Emotion Laden Consumer Decision Making

Emotions influence what we should do in every aspect of our lives, including purchasing decisions. The change in value and stimulus of emotion serves as a source of information to help people decide whether to continue, stop, act, or think carefully. Positive emotions signal to continue the behavior, while negative emotions suggest we consider something different.

Furthermore, while high-arousal emotions prompt us to act, low-arousal emotions give us space to think. The consumer in the top example experiences positive emotions of euphoria with high energy. She is ready for action. In an excited state, she was less likely to rate the quality of the degraded item than when she was relaxed.

Emotions and Buying Behavior

All emotions have the potential to influence purchasing decisions. The buying and thinking styles that will facilitate the purchase are the most important. For example, high arousal emotions facilitate impulsive purchases because consumers are ready to act. On the other hand, some situations can benefit from low emotional arousal, which will facilitate more thinking.

On the other hand, a consumer who stumbles across the crowd when they are just picking up a few basics can feel overwhelmed or frustrated. While these are also highly arousing emotions, they are harmful. This consumer is ready to take action, but potentially in a way that helps her escape the situation that causes negative feelings. She can walk into the store and buy some items without wasting time walking through the aisles or leave and shop at a less crowded store.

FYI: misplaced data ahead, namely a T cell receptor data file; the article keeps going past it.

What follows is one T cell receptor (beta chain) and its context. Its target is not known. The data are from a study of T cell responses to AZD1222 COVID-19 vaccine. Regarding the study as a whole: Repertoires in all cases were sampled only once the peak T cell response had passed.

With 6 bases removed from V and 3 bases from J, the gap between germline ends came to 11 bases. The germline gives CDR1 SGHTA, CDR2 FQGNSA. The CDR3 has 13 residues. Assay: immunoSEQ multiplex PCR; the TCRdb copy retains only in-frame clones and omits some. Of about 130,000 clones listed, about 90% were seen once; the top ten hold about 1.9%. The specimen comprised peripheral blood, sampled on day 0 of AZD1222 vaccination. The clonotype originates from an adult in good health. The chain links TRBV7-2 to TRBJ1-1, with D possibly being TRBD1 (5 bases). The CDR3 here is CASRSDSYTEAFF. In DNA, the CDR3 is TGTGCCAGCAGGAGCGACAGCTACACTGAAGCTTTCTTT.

For example, consider a brand that does not lead in its category but makes a great product. Consumers who buy out of habit and do not think twice about buying are likelier to buy from the category leader. However, a consumer who is more relaxed or even bored (both with low emotional arousal) is more likely to do research. In this state, consumers are willing to read more about the challenging brand and are more likely to consider the basic features of the product compared to the competition. So, when looking at emotions, a brand needs to think about the type of product, its position in the competitive landscape, and the cognitive and behavioral states that will most benefit that brand.

Emotional Buying Motive

The emotional buying motive is determined by the buyers' emotions, feelings, and attitudes. This form of motivation is completely psychological in nature. This form of purchasing motivation varies from person to person. Fear, Love and affection, Curiosity, Fashion, and Possession may all impact the motivation to buy.

Emotion-Based Decision

Emotions are the main reason many of us choose branded products. After all, many of our products are available under private labels and include the same ingredients for a lower price. So why did we decide to pay more for branded products? The answer lies in the emotional connection that brands establish with us.

Building Brand Emotions

A brand is usually nothing more than a product embodied by mental emotions in the consumer's mind. When mental perception includes only product features and other factual information, there is no emotional connection to influence the buyer's emotions. The richer the emotional content of the spiritual expression of a brand or product, the more likely a buyer is to buy, and the consumer will become a loyal user. We all know that emotions can be effectively communicated in advertising and that appeal is more emotional than rational. As a result, brand personality can also be communicated through packaging, visuals, and in-store point-of-sale displays when shoppers decide whether to buy or not.

Acting on Emotions

As buyers and consumers, an essential feature of emotions is that they motivate us to act. In response to an emotion, people are forced to do something. Fear forces us to choose between fighting or running in a physical confrontation to ensure our survival. In our daily social interactions, insecurities can lead us to buy the latest smartphones to support our positive self-image. Over time, retailers and brand marketers have developed theories about why shoppers buy. Unfortunately, most of them need to be revised because they see the buyer through the lens of the product.